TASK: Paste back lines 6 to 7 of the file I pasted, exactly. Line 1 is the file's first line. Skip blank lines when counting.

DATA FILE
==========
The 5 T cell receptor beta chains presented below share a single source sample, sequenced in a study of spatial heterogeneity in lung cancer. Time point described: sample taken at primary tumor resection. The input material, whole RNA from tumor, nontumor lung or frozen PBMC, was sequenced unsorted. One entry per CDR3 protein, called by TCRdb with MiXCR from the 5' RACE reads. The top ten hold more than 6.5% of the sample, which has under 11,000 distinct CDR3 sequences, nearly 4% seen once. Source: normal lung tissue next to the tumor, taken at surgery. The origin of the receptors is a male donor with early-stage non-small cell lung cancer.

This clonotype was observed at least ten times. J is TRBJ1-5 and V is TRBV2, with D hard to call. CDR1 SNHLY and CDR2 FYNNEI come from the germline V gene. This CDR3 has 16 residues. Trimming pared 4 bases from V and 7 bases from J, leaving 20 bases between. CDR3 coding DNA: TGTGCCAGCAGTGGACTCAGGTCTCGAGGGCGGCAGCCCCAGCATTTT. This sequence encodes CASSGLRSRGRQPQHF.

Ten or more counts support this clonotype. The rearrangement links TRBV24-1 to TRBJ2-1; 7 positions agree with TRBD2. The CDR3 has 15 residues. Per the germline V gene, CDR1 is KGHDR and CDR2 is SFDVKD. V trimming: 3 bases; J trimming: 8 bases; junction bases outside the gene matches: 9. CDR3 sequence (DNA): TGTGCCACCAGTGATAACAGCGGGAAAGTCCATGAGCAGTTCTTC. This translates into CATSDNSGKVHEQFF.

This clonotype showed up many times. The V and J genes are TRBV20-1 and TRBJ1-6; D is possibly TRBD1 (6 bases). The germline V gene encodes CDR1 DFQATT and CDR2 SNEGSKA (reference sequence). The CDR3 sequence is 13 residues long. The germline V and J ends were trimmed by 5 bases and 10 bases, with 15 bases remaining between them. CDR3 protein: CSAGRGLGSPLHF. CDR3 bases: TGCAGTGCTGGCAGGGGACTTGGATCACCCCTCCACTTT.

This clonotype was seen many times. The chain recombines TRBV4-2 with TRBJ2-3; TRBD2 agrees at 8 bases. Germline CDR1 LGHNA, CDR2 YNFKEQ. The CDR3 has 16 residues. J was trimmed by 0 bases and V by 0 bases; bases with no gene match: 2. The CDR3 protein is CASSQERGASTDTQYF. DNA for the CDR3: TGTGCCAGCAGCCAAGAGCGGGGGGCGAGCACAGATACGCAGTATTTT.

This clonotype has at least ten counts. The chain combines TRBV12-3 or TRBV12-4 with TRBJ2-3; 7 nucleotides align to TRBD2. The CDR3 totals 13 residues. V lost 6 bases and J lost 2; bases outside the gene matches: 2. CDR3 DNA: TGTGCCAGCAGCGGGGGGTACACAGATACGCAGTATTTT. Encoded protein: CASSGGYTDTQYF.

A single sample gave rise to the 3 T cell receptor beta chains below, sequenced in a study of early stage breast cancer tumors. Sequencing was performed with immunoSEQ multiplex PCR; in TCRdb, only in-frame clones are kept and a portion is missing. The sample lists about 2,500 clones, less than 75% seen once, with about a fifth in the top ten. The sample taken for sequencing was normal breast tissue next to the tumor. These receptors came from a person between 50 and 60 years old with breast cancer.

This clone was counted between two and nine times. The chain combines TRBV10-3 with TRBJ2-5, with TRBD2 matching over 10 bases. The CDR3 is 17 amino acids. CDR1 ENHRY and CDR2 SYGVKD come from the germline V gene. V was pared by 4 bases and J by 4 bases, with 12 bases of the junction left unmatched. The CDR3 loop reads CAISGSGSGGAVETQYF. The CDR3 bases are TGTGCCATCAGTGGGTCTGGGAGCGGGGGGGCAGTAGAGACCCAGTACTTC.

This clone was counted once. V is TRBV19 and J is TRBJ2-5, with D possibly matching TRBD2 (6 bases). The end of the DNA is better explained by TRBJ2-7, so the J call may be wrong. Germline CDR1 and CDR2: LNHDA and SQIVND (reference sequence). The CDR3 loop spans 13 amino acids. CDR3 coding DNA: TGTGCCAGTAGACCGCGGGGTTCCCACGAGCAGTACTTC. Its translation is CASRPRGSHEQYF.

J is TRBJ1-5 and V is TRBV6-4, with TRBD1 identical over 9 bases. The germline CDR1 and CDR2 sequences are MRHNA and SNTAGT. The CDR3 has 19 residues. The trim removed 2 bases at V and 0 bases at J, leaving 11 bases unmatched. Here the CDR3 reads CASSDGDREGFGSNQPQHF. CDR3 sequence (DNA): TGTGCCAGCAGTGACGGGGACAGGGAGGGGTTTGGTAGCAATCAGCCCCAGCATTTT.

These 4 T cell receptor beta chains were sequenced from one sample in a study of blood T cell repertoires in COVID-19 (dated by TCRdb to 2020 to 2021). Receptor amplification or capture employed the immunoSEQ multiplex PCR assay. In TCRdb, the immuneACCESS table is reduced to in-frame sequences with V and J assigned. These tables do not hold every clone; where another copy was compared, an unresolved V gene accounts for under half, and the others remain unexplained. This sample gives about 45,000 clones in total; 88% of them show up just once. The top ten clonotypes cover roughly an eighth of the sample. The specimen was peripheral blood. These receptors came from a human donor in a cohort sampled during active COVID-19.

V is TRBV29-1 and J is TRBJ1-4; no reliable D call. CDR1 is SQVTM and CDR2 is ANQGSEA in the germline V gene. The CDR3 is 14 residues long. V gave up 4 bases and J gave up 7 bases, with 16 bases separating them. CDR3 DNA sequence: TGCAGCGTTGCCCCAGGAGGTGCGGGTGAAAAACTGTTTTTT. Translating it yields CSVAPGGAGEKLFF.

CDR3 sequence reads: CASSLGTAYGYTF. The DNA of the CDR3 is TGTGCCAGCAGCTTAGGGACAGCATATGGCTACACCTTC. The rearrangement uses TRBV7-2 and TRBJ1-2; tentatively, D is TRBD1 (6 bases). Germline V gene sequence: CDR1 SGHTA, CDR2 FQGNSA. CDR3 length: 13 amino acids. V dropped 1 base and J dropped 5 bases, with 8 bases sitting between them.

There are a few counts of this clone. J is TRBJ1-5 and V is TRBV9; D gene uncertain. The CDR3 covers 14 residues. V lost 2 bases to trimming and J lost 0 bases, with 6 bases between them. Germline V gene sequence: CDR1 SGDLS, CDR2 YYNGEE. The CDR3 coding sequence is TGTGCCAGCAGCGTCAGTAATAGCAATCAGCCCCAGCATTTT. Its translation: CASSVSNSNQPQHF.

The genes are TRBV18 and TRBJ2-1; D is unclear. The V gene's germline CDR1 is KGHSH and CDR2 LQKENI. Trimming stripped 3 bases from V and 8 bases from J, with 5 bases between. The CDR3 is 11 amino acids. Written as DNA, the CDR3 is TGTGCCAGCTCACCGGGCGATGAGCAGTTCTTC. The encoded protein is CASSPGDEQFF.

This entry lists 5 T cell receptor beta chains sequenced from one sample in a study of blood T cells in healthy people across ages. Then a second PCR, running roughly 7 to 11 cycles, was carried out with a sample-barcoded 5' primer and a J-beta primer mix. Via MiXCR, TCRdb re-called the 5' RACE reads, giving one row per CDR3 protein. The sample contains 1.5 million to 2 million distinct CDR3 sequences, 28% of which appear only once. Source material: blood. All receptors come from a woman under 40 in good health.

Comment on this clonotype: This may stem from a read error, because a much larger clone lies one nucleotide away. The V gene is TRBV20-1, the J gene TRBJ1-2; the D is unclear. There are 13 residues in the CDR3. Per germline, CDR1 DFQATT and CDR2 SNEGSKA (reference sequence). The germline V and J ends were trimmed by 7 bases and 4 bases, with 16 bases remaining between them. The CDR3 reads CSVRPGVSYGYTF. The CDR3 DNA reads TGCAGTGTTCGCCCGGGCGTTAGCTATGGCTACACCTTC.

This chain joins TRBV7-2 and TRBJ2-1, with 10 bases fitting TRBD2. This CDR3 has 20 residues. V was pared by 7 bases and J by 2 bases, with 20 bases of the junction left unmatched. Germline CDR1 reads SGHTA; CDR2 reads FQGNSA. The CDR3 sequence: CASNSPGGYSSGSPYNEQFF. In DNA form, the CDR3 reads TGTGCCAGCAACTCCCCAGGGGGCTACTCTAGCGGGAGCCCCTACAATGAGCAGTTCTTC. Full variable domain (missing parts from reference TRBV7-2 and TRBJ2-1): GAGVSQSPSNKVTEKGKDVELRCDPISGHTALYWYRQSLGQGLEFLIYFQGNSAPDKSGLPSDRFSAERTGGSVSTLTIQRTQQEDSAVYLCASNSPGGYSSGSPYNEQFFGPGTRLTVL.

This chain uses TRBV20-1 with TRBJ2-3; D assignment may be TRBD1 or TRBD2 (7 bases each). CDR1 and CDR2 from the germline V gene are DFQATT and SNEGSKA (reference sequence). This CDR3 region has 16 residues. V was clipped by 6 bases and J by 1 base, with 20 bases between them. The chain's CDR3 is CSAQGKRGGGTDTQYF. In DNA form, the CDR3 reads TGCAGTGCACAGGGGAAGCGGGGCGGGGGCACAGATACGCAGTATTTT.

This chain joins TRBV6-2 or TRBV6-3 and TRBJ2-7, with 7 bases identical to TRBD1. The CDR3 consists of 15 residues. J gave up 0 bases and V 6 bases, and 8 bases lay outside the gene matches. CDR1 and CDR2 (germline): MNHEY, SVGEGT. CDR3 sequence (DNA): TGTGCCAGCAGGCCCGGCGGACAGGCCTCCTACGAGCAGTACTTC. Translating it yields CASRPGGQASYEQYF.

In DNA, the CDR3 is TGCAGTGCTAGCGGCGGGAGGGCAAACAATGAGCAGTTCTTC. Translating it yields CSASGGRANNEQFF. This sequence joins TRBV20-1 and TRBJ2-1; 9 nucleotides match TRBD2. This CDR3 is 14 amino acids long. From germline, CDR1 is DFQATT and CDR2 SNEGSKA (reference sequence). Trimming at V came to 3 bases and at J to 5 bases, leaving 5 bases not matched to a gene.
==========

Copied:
This clonotype has at least ten counts. The chain combines TRBV12-3 or TRBV12-4 with TRBJ2-3; 7 nucleotides align to TRBD2. The CDR3 totals 13 residues. V lost 6 bases and J lost 2; bases outside the gene matches: 2. CDR3 DNA: TGTGCCAGCAGCGGGGGGTACACAGATACGCAGTATTTT. Encoded protein: CASSGGYTDTQYF.

A single sample gave rise to the 3 T cell receptor beta chains below, sequenced in a study of early stage breast cancer tumors. Sequencing was performed with immunoSEQ multiplex PCR; in TCRdb, only in-frame clones are kept and a portion is missing. The sample lists about 2,500 clones, less than 75% seen once, with about a fifth in the top ten. The sample taken for sequencing was normal breast tissue next to the tumor. These receptors came from a person between 50 and 60 years old with breast cancer.